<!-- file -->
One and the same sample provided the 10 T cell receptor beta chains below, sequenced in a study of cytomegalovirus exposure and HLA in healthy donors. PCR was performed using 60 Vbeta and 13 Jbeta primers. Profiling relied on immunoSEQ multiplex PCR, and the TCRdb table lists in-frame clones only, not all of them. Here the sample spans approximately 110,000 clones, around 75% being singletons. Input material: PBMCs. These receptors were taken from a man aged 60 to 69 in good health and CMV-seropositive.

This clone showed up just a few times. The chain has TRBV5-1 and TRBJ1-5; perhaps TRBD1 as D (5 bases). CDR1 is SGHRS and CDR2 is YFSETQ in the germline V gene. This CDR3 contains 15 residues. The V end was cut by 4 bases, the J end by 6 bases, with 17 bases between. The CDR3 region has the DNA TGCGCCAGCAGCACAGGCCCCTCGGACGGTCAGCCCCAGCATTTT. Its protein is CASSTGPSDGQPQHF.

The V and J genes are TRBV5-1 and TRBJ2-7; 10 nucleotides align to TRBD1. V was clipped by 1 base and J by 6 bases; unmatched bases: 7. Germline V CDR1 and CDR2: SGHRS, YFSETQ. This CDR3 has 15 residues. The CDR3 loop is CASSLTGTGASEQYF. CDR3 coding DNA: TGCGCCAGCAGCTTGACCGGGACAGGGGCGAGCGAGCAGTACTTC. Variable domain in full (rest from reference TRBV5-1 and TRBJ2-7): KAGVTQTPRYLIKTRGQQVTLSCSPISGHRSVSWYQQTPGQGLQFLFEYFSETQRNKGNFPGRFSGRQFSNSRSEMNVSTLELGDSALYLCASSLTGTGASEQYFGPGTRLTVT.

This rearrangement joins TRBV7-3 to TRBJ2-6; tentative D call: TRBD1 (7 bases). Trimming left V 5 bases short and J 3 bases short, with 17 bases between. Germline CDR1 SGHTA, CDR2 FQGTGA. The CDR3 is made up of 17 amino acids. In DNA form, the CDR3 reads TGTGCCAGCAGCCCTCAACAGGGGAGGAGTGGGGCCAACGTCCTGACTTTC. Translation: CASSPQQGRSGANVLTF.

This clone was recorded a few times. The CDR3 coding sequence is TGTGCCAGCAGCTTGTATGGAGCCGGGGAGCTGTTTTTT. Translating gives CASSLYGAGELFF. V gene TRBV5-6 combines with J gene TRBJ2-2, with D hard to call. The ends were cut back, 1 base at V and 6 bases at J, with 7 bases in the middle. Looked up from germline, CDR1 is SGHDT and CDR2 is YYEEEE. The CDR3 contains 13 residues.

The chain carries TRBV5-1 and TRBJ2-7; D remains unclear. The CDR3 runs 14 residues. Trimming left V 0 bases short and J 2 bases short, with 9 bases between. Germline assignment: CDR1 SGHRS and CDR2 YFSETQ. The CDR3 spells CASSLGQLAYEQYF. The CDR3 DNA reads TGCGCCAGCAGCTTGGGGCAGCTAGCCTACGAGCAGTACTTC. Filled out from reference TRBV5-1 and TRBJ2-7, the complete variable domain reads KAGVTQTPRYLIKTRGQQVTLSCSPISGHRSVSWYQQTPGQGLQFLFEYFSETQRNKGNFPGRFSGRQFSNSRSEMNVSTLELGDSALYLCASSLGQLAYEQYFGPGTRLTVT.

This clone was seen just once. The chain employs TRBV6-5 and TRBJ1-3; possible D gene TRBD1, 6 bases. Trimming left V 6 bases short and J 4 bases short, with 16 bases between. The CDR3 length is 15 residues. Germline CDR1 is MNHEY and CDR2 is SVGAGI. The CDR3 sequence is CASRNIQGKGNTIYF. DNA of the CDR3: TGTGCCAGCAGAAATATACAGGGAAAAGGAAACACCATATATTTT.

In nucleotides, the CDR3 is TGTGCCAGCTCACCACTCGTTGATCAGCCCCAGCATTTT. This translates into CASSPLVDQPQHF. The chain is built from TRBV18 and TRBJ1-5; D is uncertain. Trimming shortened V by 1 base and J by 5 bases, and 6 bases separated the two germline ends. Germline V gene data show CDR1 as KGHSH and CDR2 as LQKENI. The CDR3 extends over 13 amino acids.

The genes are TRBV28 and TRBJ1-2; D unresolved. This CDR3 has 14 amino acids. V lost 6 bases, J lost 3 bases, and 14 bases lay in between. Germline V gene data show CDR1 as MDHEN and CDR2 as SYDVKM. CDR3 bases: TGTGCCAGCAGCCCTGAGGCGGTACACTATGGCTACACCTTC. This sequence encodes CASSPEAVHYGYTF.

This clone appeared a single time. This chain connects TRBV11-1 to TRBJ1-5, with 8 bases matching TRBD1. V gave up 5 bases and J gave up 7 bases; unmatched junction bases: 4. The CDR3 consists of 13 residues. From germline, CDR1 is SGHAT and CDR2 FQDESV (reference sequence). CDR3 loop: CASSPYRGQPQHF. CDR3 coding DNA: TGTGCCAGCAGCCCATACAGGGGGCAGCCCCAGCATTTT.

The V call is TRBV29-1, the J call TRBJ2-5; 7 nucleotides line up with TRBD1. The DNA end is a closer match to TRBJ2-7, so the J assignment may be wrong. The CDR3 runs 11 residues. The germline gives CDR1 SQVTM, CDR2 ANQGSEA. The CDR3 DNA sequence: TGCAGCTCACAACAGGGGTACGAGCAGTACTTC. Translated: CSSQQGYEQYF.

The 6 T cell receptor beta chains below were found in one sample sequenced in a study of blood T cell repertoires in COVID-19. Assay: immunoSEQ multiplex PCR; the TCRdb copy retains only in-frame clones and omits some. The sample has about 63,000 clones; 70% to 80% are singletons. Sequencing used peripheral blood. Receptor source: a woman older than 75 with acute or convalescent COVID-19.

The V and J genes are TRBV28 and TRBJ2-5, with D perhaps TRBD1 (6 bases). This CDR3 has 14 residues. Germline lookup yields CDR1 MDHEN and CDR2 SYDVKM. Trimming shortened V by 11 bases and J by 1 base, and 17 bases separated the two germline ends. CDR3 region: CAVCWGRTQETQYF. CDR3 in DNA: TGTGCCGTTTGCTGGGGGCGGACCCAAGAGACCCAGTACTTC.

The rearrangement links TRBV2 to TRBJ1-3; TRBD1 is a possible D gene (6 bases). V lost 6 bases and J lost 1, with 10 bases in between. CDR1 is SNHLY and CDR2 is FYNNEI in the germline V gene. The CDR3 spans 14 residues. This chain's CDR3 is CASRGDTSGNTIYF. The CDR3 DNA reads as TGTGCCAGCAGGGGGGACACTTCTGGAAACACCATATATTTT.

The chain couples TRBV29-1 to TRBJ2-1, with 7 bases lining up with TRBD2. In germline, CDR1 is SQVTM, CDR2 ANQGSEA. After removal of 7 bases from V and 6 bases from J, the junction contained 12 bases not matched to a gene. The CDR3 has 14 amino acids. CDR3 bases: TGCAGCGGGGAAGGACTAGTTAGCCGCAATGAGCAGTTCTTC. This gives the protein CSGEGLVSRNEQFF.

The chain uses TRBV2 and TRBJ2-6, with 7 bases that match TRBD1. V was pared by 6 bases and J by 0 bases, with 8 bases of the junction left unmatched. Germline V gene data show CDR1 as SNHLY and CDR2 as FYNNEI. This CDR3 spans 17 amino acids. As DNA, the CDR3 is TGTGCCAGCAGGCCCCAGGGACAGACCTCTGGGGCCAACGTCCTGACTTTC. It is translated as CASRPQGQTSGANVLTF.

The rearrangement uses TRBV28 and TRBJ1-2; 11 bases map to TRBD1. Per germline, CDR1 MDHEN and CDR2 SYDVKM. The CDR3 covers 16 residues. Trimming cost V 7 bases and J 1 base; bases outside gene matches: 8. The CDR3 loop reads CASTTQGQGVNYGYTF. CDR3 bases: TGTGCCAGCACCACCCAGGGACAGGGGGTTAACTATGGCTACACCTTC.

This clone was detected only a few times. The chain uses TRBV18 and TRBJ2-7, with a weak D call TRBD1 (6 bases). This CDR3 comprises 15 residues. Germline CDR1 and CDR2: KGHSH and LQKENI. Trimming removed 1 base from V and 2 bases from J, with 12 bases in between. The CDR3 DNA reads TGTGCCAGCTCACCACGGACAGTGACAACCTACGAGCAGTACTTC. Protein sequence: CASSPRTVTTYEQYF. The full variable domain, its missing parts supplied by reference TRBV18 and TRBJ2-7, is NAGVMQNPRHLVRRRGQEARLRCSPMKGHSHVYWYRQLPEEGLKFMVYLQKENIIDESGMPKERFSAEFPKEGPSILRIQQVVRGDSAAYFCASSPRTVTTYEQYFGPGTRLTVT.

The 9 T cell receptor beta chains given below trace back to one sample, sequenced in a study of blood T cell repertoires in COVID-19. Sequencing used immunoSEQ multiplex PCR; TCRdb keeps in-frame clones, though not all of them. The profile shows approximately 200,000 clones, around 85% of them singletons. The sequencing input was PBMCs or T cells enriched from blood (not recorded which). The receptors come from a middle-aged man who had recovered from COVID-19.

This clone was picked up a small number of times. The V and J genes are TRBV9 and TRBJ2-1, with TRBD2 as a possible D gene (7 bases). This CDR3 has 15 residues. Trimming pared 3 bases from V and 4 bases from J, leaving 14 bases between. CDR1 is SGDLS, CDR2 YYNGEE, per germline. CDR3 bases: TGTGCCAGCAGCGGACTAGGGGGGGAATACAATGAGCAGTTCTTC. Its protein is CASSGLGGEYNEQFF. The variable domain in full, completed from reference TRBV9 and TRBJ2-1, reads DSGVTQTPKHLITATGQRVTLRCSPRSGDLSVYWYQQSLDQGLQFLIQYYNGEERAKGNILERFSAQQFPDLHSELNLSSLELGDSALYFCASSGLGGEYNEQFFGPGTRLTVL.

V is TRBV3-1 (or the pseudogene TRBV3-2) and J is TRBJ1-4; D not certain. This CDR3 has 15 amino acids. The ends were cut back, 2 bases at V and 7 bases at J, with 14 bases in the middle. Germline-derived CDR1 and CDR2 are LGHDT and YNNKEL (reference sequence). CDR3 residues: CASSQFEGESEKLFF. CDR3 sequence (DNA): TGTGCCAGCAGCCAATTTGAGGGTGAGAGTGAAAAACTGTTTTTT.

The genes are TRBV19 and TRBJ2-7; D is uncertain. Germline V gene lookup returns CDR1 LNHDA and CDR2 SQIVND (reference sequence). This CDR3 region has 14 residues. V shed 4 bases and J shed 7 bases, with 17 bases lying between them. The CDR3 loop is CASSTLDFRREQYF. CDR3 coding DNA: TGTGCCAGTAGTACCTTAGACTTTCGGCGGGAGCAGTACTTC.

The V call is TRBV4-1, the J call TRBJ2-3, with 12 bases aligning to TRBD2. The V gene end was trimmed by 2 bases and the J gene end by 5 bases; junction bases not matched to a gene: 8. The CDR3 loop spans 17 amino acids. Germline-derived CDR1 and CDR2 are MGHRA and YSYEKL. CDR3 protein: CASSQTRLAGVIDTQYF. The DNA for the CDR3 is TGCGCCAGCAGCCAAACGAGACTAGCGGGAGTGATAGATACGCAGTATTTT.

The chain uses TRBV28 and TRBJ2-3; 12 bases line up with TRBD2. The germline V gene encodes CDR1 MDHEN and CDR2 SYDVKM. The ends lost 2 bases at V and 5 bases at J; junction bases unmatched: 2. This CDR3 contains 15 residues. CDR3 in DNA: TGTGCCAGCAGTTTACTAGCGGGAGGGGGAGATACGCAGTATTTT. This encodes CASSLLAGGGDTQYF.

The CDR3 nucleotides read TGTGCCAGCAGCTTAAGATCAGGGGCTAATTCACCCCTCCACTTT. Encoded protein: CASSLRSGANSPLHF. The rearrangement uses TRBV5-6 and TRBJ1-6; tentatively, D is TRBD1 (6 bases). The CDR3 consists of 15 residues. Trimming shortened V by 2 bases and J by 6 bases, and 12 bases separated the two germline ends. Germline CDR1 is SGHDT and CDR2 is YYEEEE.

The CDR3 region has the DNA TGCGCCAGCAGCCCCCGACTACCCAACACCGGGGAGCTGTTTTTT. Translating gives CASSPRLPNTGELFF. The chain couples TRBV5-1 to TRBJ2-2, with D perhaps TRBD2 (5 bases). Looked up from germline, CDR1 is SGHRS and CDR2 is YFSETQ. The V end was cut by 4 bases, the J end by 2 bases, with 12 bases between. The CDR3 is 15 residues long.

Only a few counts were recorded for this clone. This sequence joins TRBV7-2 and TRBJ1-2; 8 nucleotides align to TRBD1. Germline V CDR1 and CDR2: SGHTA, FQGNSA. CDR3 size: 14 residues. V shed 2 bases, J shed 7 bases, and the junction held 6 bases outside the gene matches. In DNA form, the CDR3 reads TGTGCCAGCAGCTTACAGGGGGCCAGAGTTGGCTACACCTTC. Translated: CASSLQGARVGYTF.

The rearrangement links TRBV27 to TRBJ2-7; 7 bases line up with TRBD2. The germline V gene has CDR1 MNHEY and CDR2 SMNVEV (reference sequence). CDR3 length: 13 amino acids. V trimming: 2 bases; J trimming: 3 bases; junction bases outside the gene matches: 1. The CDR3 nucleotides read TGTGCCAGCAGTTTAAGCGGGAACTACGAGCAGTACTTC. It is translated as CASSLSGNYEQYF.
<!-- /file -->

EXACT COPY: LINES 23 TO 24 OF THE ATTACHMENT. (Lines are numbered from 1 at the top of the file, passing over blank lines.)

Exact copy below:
The V call is TRBV4-1, the J call TRBJ2-3, with 12 bases aligning to TRBD2. The V gene end was trimmed by 2 bases and the J gene end by 5 bases; junction bases not matched to a gene: 8. The CDR3 loop spans 17 amino acids. Germline-derived CDR1 and CDR2 are MGHRA and YSYEKL. CDR3 protein: CASSQTRLAGVIDTQYF. The DNA for the CDR3 is TGCGCCAGCAGCCAAACGAGACTAGCGGGAGTGATAGATACGCAGTATTTT.

The chain uses TRBV28 and TRBJ2-3; 12 bases line up with TRBD2. The germline V gene encodes CDR1 MDHEN and CDR2 SYDVKM. The ends lost 2 bases at V and 5 bases at J; junction bases unmatched: 2. This CDR3 contains 15 residues. CDR3 in DNA: TGTGCCAGCAGTTTACTAGCGGGAGGGGGAGATACGCAGTATTTT. This encodes CASSLLAGGGDTQYF.